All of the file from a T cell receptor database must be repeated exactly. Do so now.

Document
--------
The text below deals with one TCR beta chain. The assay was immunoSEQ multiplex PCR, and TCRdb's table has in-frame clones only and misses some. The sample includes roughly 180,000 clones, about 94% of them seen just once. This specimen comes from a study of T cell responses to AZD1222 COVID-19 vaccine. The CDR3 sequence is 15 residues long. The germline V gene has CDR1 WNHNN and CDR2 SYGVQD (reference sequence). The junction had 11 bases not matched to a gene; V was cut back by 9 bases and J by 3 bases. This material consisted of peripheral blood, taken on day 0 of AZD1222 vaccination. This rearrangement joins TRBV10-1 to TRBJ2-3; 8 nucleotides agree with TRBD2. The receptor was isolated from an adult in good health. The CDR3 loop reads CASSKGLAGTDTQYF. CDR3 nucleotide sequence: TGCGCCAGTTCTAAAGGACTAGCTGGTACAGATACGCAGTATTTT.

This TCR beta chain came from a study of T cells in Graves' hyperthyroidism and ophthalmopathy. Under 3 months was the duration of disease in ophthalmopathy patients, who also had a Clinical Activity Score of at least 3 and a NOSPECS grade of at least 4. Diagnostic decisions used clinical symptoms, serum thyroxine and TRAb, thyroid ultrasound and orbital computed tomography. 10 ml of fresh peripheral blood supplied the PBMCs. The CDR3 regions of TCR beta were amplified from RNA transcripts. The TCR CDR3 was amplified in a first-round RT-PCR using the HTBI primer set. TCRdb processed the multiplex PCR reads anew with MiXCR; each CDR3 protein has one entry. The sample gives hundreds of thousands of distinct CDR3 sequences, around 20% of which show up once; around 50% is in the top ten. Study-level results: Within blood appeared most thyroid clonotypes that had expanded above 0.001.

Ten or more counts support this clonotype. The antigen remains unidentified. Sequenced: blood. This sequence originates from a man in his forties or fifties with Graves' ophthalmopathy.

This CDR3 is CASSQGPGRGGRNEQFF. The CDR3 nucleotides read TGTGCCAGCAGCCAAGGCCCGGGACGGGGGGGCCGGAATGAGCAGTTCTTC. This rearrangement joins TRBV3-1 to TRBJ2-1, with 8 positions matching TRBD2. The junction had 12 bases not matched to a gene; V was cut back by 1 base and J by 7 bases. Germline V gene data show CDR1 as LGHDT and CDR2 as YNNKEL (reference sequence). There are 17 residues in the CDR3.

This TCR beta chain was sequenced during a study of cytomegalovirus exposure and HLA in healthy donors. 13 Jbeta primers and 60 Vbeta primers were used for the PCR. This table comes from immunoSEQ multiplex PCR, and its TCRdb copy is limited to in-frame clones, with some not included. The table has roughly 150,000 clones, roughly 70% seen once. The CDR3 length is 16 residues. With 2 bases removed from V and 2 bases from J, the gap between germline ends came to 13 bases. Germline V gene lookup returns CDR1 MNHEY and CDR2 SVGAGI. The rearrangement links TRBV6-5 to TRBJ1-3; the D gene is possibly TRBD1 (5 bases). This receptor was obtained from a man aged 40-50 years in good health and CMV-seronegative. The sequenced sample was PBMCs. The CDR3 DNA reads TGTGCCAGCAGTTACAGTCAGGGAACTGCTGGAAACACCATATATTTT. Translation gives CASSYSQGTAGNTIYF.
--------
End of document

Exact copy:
The text below deals with one TCR beta chain. The assay was immunoSEQ multiplex PCR, and TCRdb's table has in-frame clones only and misses some. The sample includes roughly 180,000 clones, about 94% of them seen just once. This specimen comes from a study of T cell responses to AZD1222 COVID-19 vaccine. The CDR3 sequence is 15 residues long. The germline V gene has CDR1 WNHNN and CDR2 SYGVQD (reference sequence). The junction had 11 bases not matched to a gene; V was cut back by 9 bases and J by 3 bases. This material consisted of peripheral blood, taken on day 0 of AZD1222 vaccination. This rearrangement joins TRBV10-1 to TRBJ2-3; 8 nucleotides agree with TRBD2. The receptor was isolated from an adult in good health. The CDR3 loop reads CASSKGLAGTDTQYF. CDR3 nucleotide sequence: TGCGCCAGTTCTAAAGGACTAGCTGGTACAGATACGCAGTATTTT.

This TCR beta chain came from a study of T cells in Graves' hyperthyroidism and ophthalmopathy. Under 3 months was the duration of disease in ophthalmopathy patients, who also had a Clinical Activity Score of at least 3 and a NOSPECS grade of at least 4. Diagnostic decisions used clinical symptoms, serum thyroxine and TRAb, thyroid ultrasound and orbital computed tomography. 10 ml of fresh peripheral blood supplied the PBMCs. The CDR3 regions of TCR beta were amplified from RNA transcripts. The TCR CDR3 was amplified in a first-round RT-PCR using the HTBI primer set. TCRdb processed the multiplex PCR reads anew with MiXCR; each CDR3 protein has one entry. The sample gives hundreds of thousands of distinct CDR3 sequences, around 20% of which show up once; around 50% is in the top ten. Study-level results: Within blood appeared most thyroid clonotypes that had expanded above 0.001.

Ten or more counts support this clonotype. The antigen remains unidentified. Sequenced: blood. This sequence originates from a man in his forties or fifties with Graves' ophthalmopathy.

This CDR3 is CASSQGPGRGGRNEQFF. The CDR3 nucleotides read TGTGCCAGCAGCCAAGGCCCGGGACGGGGGGGCCGGAATGAGCAGTTCTTC. This rearrangement joins TRBV3-1 to TRBJ2-1, with 8 positions matching TRBD2. The junction had 12 bases not matched to a gene; V was cut back by 1 base and J by 7 bases. Germline V gene data show CDR1 as LGHDT and CDR2 as YNNKEL (reference sequence). There are 17 residues in the CDR3.

This TCR beta chain was sequenced during a study of cytomegalovirus exposure and HLA in healthy donors. 13 Jbeta primers and 60 Vbeta primers were used for the PCR. This table comes from immunoSEQ multiplex PCR, and its TCRdb copy is limited to in-frame clones, with some not included. The table has roughly 150,000 clones, roughly 70% seen once. The CDR3 length is 16 residues. With 2 bases removed from V and 2 bases from J, the gap between germline ends came to 13 bases. Germline V gene lookup returns CDR1 MNHEY and CDR2 SVGAGI. The rearrangement links TRBV6-5 to TRBJ1-3; the D gene is possibly TRBD1 (5 bases). This receptor was obtained from a man aged 40-50 years in good health and CMV-seronegative. The sequenced sample was PBMCs. The CDR3 DNA reads TGTGCCAGCAGTTACAGTCAGGGAACTGCTGGAAACACCATATATTTT. Translation gives CASSYSQGTAGNTIYF.